New photo sharing app Color launched in a blaze of hype a few hours ago, but that launch was far from ideal for the product itself and may well have harmed its long-term chances. Why? Let’s take a look.
Color, available now for iPhone and Android, allows you to share photos only with the people in your immediate surroundings. Built around the idea of shared experiences, you could be at a concert and take a photo of the band. Other Color users around you will then see the photo and can comment on and ‘like’ it. The idea is that the app can spur real-life social interaction between users at the same location and the app records how everyone there is ‘seeing’ the same event through their photos.
It’s a nice idea that has got some people incredibly excited, but I’m a little more sceptical about Color and it’s all down to the way it’s been launched.
Hello, is there anyone out there?
The problem is that because the app relies on people being close by, it’s useless in many locations. San Francisco and New York might have lots of people firing up the app, but in my little corner of Manchester, England I’m posting pictures to myself as no-one else here has picked up the app yet. What’s more, the app doesn’t really explain this any more clearly than to display a little drawing that says “Take pictures together”.
Given the recent research that showed that 26% of iOS apps are only used once, first impressions count. Launching an app will be completely useless to many people when they first try it is one hell of a risk for a company that has $41m funding.
Robert Scoble summarised the problem well in an audio rant when he first tried Color earlier. He argued that the app should have had a staggered rollout, starting with San Francisco and New York to build buzz, keeping user numbers small and developing the product amongst a tech savvy, beta product-friendly audience.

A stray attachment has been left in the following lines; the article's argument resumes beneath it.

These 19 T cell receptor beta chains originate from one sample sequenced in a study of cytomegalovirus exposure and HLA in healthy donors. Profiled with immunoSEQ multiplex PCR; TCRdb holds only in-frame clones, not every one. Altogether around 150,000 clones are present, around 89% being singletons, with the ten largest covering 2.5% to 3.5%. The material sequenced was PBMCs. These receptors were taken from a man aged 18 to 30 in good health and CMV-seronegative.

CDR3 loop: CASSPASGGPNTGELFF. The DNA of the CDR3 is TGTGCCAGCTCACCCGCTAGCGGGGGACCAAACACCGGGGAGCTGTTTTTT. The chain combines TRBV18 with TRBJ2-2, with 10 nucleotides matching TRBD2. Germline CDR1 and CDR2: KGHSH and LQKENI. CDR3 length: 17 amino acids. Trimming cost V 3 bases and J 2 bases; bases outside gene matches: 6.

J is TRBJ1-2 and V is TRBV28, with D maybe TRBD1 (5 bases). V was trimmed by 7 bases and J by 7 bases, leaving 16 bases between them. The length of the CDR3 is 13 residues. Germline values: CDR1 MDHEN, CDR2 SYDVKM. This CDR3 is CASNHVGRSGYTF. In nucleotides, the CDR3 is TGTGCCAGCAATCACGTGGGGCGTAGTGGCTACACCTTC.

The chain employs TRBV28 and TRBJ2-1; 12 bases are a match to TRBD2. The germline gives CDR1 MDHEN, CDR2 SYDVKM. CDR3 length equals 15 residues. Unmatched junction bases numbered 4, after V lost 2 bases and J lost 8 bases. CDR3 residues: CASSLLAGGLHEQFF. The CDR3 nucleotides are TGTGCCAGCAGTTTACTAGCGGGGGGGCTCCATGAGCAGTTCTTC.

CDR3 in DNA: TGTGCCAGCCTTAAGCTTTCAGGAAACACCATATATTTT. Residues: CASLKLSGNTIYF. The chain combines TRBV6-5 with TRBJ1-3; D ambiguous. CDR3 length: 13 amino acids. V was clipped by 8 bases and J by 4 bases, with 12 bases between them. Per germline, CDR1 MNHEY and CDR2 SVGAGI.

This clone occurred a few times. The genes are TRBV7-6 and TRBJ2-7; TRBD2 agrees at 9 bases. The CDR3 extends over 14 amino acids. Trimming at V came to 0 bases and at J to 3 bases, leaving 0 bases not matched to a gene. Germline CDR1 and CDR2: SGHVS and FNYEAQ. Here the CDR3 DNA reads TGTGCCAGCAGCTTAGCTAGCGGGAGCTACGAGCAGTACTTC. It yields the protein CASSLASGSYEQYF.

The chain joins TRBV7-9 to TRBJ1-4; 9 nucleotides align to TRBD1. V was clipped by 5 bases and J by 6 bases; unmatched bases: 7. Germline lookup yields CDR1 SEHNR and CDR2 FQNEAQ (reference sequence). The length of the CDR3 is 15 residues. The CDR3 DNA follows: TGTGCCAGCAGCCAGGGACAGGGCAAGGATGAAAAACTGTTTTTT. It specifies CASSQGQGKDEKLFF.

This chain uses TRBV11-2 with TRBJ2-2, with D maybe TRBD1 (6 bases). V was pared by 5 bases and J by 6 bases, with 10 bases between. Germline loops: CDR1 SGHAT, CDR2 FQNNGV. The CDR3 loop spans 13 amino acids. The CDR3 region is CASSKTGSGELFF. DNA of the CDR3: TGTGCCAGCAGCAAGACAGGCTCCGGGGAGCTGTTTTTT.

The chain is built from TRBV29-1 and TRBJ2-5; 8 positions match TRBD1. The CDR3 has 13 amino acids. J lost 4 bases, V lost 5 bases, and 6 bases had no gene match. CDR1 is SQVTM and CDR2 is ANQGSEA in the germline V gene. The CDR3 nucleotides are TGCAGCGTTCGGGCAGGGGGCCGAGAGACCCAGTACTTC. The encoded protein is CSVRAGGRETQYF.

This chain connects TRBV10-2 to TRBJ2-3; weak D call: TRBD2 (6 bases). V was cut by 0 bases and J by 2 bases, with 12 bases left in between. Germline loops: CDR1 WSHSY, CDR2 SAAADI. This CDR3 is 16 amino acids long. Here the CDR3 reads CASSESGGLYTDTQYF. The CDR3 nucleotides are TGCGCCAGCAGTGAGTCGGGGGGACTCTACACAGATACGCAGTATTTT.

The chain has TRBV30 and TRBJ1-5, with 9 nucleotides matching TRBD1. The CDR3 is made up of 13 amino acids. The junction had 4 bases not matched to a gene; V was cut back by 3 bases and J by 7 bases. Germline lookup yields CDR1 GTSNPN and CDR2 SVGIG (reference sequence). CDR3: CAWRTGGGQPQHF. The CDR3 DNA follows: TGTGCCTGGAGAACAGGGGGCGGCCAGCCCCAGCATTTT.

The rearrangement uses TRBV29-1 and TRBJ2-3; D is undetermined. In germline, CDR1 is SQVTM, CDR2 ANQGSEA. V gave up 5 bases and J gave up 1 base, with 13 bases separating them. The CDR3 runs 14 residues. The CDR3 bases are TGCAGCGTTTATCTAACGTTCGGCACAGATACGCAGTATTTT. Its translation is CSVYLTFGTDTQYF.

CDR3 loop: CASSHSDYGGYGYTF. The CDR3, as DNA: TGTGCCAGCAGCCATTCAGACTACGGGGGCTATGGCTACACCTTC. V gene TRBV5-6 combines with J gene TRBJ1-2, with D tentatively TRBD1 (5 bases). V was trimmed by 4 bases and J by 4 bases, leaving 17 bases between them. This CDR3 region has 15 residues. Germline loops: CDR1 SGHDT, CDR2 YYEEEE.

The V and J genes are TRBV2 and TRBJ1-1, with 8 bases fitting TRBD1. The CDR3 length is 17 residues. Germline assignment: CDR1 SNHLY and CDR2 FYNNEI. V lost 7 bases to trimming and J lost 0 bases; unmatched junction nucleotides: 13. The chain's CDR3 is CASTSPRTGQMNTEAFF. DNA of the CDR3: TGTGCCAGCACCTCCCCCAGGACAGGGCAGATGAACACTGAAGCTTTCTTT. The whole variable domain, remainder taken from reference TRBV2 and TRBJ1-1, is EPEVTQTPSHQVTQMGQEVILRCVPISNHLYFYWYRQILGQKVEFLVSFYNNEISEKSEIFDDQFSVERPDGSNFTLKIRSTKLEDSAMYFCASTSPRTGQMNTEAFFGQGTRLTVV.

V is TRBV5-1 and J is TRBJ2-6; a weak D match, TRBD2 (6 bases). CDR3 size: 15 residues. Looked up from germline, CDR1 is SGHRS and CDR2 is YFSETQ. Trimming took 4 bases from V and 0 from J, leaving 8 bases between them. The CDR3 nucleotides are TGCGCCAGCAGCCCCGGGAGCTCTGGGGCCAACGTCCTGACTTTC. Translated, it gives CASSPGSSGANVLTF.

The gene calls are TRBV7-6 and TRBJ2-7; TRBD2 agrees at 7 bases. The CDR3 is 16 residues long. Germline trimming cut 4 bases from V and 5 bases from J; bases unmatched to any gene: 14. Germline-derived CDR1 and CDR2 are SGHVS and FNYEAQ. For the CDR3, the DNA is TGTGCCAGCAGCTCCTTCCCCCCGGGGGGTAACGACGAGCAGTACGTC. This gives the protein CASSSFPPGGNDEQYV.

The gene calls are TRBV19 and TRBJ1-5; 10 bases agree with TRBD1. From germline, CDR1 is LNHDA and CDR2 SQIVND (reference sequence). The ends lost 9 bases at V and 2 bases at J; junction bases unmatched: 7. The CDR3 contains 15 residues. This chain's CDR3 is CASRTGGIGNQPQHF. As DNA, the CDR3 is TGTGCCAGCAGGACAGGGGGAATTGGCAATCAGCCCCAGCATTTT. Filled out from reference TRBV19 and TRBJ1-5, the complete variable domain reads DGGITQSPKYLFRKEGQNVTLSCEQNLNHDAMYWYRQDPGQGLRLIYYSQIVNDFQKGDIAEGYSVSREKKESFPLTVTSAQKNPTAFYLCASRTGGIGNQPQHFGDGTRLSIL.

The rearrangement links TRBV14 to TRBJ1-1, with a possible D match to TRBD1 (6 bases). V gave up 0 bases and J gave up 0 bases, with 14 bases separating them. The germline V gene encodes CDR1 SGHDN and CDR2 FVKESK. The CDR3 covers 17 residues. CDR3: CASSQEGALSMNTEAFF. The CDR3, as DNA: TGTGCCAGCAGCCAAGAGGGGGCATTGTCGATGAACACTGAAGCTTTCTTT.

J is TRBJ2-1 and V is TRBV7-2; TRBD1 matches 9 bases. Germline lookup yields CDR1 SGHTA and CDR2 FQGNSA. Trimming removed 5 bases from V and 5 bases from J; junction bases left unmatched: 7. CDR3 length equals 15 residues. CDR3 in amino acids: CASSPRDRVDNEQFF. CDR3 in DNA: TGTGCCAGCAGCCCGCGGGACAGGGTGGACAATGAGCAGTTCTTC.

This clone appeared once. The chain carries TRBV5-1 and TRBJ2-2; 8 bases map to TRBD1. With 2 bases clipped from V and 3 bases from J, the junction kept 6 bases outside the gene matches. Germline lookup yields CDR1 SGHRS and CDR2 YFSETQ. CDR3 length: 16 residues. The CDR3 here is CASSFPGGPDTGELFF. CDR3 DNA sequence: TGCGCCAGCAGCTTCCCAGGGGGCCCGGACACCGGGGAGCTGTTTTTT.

I’d say that would be fine, but even then, many users in those markets would find the product useless much of the time. Color’s App Store description says “Warning: Do not use Color alone!” It’s a fair point – the app is designed to enhance real-life social experiences, not create virtual ones, but users simply aren’t used to that. Honing the app’s purpose a little would have worked wonders.
Focus! This would be great for events
A much smarter way of pitching Color would be as the perfect companion app for events. The company could have partnered with concert promoters, sports clubs and organisers of other events that draw large, engaged audiences. It could have been pitched the app to users as a companion app to enhance these situations. That way, the first time a user tries the app, they know exactly what they’re getting and hopefully will have a brilliant experience using it.
Now, Color founder Bill Nguyen (known for selling his previous startup LaLa to Apple) has some good ideas of his own for developing the app. Forbes reports that streams of photos for newsworthy locations could be licensed to news organisations for instant, public reportage. Additionally, Forbes says that Color is considering “charging stores and restaurants for the right to show their Color photos in people’s streams based on time and a user’s location. Color uses many of the 20 sensors on an iPhone to distinguish your location, even within a restaurant, and how long you’ve been sitting there. So if you’re sitting at a table for a while, suddenly the chef’s photos of today’s desserts start flowing through your stream, like a digital dessert cart.”
That just sounds annoying.
No, events seem to me like Color’s natural home. The startup would get paid by the events organiser, and the event organiser could then display the stream of live images on a Web page for people who aren’t there – like a fun alternative when a live stream isn’t appropriate. Those at home could even get involved with commenting and liking, building up a ‘league’ of the best images. The whole thing could be sponsored, bringing in revenue for the event organiser, but that would be down to them, not Color.
It’s still early days, of course, and Color could go in any number of directions (hey, maybe Facebook will just buy it in a talent grab!), but to launch in a blast of hype with an unfocused, if slick-looking, product that may well leave a poor first impression on users is a real shame. When you launch big, you have to launch right.